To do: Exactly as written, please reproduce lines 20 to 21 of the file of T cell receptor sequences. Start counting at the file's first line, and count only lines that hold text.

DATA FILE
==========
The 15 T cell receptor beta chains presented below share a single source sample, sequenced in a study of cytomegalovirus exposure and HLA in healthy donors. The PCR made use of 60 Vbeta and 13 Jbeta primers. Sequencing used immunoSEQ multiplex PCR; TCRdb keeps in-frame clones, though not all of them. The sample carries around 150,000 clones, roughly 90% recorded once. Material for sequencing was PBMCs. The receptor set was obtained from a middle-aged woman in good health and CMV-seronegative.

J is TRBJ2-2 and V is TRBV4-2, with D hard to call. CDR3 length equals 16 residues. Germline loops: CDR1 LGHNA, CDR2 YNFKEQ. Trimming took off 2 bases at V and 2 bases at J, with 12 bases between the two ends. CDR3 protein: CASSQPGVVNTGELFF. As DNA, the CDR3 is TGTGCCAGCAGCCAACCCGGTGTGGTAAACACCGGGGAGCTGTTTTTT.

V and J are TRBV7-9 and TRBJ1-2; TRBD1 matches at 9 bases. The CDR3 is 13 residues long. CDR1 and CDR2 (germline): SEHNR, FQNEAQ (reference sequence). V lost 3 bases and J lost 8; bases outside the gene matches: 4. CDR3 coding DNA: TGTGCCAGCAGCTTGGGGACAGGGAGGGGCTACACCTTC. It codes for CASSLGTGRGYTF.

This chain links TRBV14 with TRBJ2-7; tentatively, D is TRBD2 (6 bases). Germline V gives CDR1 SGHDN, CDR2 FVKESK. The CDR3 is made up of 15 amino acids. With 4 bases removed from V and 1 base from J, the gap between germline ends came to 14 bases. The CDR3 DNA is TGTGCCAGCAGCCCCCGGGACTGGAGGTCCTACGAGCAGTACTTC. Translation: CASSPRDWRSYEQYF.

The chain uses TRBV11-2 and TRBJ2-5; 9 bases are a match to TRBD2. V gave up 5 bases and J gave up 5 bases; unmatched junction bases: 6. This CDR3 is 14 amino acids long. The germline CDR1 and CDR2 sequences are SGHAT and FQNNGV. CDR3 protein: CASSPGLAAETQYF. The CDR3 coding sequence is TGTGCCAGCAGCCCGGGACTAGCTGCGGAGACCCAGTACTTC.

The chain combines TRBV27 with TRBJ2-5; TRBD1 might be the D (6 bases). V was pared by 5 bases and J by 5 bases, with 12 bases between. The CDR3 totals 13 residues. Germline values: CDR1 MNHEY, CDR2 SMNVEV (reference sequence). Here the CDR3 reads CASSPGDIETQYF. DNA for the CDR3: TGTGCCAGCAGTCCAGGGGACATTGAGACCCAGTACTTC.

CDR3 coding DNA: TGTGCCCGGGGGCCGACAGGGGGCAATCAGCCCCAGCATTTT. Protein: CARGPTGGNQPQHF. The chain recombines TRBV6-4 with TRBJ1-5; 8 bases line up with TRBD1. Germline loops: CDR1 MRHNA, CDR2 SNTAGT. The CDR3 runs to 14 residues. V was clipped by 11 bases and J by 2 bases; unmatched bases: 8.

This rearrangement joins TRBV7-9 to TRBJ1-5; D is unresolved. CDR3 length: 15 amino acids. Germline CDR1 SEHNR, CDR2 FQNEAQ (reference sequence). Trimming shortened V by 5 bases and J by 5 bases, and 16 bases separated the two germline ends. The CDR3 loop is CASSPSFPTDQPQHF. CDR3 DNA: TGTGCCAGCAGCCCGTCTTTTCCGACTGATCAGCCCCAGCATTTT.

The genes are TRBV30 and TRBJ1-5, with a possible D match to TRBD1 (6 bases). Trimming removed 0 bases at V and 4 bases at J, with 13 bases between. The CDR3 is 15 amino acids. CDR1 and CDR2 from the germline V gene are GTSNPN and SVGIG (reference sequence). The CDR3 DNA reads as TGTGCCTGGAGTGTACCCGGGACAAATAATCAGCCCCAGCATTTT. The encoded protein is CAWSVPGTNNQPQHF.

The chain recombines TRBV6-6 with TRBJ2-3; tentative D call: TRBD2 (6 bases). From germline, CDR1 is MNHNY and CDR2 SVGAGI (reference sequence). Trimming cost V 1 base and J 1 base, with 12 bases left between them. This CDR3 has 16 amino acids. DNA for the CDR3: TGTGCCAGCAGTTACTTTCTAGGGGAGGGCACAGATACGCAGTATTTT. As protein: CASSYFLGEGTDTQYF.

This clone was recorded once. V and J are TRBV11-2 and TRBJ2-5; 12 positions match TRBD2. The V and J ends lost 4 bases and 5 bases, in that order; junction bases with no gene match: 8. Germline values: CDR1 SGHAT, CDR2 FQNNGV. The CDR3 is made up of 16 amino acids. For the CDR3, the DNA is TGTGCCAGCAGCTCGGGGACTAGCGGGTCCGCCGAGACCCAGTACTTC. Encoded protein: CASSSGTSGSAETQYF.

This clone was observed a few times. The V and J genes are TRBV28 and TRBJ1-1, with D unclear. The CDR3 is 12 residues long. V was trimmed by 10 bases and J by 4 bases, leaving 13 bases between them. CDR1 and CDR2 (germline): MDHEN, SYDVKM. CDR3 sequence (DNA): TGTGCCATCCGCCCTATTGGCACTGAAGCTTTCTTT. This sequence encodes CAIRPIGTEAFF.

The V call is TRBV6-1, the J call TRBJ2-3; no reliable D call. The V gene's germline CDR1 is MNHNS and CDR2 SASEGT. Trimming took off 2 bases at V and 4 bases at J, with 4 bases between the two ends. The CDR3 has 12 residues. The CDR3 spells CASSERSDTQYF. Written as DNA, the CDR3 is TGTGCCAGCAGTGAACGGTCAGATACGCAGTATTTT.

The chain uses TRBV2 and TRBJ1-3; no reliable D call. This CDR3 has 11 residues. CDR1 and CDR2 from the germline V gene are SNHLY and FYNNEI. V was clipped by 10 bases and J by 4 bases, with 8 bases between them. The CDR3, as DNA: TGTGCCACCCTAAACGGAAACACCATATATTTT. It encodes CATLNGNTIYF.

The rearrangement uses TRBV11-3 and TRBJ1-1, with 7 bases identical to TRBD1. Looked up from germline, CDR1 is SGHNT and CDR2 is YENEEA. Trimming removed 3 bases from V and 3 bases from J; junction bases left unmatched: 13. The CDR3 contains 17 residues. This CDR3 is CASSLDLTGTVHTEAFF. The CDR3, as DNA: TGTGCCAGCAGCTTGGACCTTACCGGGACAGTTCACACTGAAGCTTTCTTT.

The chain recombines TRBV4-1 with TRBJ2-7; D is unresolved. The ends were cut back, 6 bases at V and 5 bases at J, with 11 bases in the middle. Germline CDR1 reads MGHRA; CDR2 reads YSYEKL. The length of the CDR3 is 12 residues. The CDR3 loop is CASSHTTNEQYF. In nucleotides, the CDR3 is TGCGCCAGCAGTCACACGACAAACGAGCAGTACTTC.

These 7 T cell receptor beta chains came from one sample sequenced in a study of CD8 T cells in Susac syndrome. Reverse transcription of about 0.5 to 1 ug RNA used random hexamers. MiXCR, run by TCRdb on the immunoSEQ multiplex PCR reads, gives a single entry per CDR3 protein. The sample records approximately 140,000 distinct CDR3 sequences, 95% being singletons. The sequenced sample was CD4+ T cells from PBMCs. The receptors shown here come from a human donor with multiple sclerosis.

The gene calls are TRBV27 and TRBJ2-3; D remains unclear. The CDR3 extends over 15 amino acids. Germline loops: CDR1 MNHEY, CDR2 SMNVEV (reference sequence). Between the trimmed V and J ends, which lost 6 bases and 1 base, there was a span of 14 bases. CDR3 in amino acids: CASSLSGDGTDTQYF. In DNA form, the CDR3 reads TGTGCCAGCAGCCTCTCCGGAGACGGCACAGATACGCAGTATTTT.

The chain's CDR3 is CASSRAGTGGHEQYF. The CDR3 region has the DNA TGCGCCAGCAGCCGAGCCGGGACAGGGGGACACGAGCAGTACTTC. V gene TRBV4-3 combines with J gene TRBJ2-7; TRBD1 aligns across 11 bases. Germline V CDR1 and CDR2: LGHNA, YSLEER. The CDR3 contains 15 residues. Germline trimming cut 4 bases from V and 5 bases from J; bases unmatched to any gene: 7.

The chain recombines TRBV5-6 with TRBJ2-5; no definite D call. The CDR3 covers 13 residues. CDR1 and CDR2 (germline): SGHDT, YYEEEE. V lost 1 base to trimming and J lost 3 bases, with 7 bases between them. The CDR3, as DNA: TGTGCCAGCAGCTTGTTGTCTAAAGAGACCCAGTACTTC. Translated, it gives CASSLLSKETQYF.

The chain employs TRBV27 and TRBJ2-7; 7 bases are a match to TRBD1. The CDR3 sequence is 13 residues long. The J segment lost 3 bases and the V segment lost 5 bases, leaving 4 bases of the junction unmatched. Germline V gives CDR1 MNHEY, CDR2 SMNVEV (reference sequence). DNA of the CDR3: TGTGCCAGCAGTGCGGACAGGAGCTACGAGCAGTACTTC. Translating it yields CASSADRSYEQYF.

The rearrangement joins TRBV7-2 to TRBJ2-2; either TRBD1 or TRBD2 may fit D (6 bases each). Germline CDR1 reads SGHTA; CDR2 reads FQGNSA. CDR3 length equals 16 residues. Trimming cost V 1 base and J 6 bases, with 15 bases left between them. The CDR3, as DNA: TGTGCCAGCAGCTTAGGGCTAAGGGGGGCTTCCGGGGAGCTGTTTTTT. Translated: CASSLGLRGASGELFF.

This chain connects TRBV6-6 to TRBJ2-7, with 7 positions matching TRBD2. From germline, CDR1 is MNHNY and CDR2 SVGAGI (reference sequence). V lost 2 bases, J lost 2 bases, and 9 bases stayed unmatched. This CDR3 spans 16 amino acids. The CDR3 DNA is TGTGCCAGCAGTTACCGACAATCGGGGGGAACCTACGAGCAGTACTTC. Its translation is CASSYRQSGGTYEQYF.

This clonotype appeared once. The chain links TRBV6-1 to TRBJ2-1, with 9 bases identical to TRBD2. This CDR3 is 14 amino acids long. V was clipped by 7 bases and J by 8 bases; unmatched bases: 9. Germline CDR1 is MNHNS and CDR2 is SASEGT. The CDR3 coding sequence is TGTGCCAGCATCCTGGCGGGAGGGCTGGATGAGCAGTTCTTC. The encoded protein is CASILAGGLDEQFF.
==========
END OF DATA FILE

The chain recombines TRBV5-6 with TRBJ2-5; no definite D call. The CDR3 covers 13 residues. CDR1 and CDR2 (germline): SGHDT, YYEEEE. V lost 1 base to trimming and J lost 3 bases, with 7 bases between them. The CDR3, as DNA: TGTGCCAGCAGCTTGTTGTCTAAAGAGACCCAGTACTTC. Translated, it gives CASSLLSKETQYF.

The chain employs TRBV27 and TRBJ2-7; 7 bases are a match to TRBD1. The CDR3 sequence is 13 residues long. The J segment lost 3 bases and the V segment lost 5 bases, leaving 4 bases of the junction unmatched. Germline V gives CDR1 MNHEY, CDR2 SMNVEV (reference sequence). DNA of the CDR3: TGTGCCAGCAGTGCGGACAGGAGCTACGAGCAGTACTTC. Translating it yields CASSADRSYEQYF.